Despite these limitations, health information services have been reported to reduce costs such as medical expenses, to improve production efficiency, and to bring benefits beyond investment [5-7]. The World Health Organization recommended the promotion of such services to member countries from the viewpoint of the quality and safety of medical care, and the possibility of improving access to medical information [8,9]. Taking measures such as the proper management of health information on the web, which is more widely used by the general population, as well as the improvement of services in hospitals and facilities can help promote the management of chronic diseases [10], improve patients’ self-efficacy [11], and support treatment decisions [12]; further, the cost effectiveness for improving the health condition of citizens will be high.

In Japan, eHealth Net developed by the Ministry of Health, Labour and Welfare [13], and the websites of Japanese local governments, national research institutes, and academic societies provide reliable health information. Because professionals create the content of these websites, people believe in the validity and current relevance of the information provided and deem the information to have a reliable level of quality. However, it is difficult to find the necessary information from a wide variety of websites where information is segmented according to expertise. In some countries, the government (or its subsidiary organizations) provides comprehensive services, such as the National Health Service in the United Kingdom and MedlinePlus in the United States; however, there is currently no such health service counterpart in Japan.

Conversely, community question answering (CQA) services can directly answer users’ questions, and websites with user-generated content such as NAVER [14] are very convenient because they can provide information (gathered for easy skimming) on a given topic; however, the trustworthiness of the provided information cannot be guaranteed due to the lack of expertise of the content providers. To address this issue, there is a movement to ensure the reliability of health information provided on such websites created by the private sector through certification systems such as the Health on the Net Foundation Code of Conduct [15].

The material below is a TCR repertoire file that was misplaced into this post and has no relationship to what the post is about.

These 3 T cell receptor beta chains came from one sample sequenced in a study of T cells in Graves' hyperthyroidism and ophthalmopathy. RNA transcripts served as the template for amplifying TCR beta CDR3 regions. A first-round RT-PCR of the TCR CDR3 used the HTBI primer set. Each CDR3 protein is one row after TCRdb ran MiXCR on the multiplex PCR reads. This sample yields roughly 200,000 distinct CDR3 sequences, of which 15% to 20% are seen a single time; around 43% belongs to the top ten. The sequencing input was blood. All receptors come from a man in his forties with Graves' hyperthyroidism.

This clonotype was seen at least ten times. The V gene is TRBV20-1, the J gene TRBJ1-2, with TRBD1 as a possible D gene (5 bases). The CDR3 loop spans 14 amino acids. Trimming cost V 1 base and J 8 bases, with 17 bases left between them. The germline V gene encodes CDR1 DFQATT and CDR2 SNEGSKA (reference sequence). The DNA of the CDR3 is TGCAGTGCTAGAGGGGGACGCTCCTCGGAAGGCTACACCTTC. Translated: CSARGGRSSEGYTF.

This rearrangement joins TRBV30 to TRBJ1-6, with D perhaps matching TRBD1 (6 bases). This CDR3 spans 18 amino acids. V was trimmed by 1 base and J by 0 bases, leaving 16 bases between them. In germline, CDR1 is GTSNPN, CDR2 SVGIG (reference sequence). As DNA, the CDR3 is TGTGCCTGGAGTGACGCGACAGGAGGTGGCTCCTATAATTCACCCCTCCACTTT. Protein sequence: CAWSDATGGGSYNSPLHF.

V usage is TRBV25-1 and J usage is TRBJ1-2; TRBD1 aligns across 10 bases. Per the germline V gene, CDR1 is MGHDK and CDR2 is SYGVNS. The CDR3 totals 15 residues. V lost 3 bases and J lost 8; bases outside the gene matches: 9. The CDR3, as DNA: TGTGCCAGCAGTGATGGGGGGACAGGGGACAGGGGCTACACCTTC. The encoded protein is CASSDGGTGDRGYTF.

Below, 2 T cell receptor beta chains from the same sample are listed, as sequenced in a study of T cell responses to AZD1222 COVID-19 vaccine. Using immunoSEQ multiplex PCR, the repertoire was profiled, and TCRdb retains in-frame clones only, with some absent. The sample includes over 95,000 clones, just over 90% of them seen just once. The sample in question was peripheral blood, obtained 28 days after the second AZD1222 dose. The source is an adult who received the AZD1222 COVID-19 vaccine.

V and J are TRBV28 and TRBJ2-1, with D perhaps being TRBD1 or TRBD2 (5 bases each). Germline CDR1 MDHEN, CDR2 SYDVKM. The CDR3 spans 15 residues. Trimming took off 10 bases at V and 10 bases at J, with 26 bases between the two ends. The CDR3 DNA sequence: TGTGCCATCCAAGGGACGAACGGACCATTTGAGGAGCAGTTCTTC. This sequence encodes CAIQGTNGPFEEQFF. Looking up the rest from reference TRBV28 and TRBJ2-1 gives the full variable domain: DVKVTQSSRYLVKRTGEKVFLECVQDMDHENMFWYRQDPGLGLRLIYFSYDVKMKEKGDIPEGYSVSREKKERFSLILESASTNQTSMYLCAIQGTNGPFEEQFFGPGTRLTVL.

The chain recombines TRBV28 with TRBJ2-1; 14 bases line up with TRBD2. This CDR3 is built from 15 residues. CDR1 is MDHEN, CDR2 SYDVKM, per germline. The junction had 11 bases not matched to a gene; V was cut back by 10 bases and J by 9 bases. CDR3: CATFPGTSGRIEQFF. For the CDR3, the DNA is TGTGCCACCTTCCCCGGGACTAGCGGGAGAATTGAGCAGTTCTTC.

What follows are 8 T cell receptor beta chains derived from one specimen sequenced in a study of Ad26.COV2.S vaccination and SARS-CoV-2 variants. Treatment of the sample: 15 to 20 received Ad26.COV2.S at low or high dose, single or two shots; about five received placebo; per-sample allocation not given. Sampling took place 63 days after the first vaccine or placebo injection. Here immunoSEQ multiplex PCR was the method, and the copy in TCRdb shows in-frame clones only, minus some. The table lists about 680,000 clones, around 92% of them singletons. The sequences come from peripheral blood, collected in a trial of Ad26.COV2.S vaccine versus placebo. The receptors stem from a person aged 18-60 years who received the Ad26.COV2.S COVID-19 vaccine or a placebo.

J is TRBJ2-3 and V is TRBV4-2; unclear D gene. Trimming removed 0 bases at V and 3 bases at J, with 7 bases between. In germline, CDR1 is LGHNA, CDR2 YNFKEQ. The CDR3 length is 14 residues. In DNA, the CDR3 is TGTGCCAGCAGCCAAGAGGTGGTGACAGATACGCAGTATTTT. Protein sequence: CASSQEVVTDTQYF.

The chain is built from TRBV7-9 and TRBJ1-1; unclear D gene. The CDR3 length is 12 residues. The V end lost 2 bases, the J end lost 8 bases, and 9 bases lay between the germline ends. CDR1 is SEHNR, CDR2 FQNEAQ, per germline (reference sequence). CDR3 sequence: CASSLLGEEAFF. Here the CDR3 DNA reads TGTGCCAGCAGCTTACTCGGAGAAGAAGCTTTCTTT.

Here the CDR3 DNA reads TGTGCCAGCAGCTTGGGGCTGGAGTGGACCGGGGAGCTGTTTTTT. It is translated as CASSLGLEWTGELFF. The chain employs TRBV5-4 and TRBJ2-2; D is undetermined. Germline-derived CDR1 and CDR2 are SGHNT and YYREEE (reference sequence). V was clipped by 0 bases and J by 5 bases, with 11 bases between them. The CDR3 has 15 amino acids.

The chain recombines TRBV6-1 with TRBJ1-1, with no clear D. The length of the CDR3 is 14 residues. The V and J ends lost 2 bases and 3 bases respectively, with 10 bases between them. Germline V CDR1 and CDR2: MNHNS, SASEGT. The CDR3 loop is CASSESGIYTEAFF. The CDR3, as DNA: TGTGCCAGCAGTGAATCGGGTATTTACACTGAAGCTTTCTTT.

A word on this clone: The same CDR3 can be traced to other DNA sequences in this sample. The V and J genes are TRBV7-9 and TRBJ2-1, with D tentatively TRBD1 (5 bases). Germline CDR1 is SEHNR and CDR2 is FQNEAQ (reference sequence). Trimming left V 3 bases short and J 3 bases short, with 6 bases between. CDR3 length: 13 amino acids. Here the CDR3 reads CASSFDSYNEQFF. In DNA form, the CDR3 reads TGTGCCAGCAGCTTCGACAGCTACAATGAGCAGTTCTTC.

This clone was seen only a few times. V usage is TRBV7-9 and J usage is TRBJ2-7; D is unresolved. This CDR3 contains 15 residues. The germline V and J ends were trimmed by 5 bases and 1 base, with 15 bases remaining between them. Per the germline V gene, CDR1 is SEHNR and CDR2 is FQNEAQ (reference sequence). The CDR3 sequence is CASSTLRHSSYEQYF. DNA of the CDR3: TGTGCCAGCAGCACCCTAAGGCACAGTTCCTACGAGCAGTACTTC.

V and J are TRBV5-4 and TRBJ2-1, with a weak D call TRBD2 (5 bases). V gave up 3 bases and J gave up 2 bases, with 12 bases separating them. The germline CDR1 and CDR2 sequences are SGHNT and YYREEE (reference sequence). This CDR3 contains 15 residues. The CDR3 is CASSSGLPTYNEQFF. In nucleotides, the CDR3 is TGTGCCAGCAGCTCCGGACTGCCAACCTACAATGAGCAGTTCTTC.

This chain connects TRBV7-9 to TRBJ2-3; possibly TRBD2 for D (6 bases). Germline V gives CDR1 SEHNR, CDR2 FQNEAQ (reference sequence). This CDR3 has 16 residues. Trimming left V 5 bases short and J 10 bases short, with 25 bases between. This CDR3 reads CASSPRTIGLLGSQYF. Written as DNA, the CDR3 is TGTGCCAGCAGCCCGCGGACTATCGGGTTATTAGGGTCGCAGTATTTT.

It is important to evaluate websites that provide medical information, as the general public tends to be confused by technical terms in their search for reliable websites and information with regard to not only understanding available information but also formulating search queries. For example, searching for “my skin itches” may not lead one to the correct website, which might instead be found by searching for “pruritus cutaneous.” It is also necessary for experts who disseminate information to understand these differences when organizing information on websites.

A related study reported that there are not many medical or health-related search queries on the Web, and that the total number of such queries is decreasing compared to the rise in e-commerce search terms [11]. However, another report indicated that health queries account for 4.5% of all searches on two search engines, and that at least 6.75 million health searches are conducted daily [16], indicating that people access a significant amount of health information online.

Further, studies on the quality of health-information websites analyzing search engine rankings and page view statistics demonstrated that English-language Wikipedia is a useful online resource among websites that provide health information [9]. The tools developed to evaluate health information on the internet have also been examined; however, it is still unclear whether or not they are useful because the reliability and validity of many existing tools have not been determined [10].

In addition, studies analyzing people’s search process and search logs have reported that they are unable to find the health or medical information they were seeking and have difficulty in formulating effective queries [17,18]. One study that analyzed logs on the Japanese CQA service Yahoo! Chiebukuro reported that people find it difficult to ask questions, and that they are more likely to be interested in information on various health or disease stages and in the content posted by people with similar experiences [12]. In the search process, symptoms and disease names are searched for alternately, and users tend to experience a sense of anxiety during this process [19-21]. Moreover, adverse health effects may result from self-diagnosis and self-treatment [13,22]; therefore, it is crucial to develop a web environment that does not cause excessive anxiety and health hazards.

Studies comparing search queries between medical professionals and the general public have shown that health care expertise affects users’ query selection and assessment of website quality [23]; furthermore, medical professionals use search engines more often, and spend more time in searching and formulating longer queries [24,25]. Thus, leveraging the search behavior of medical professionals to reformulate queries by general users can help improve their search results [26].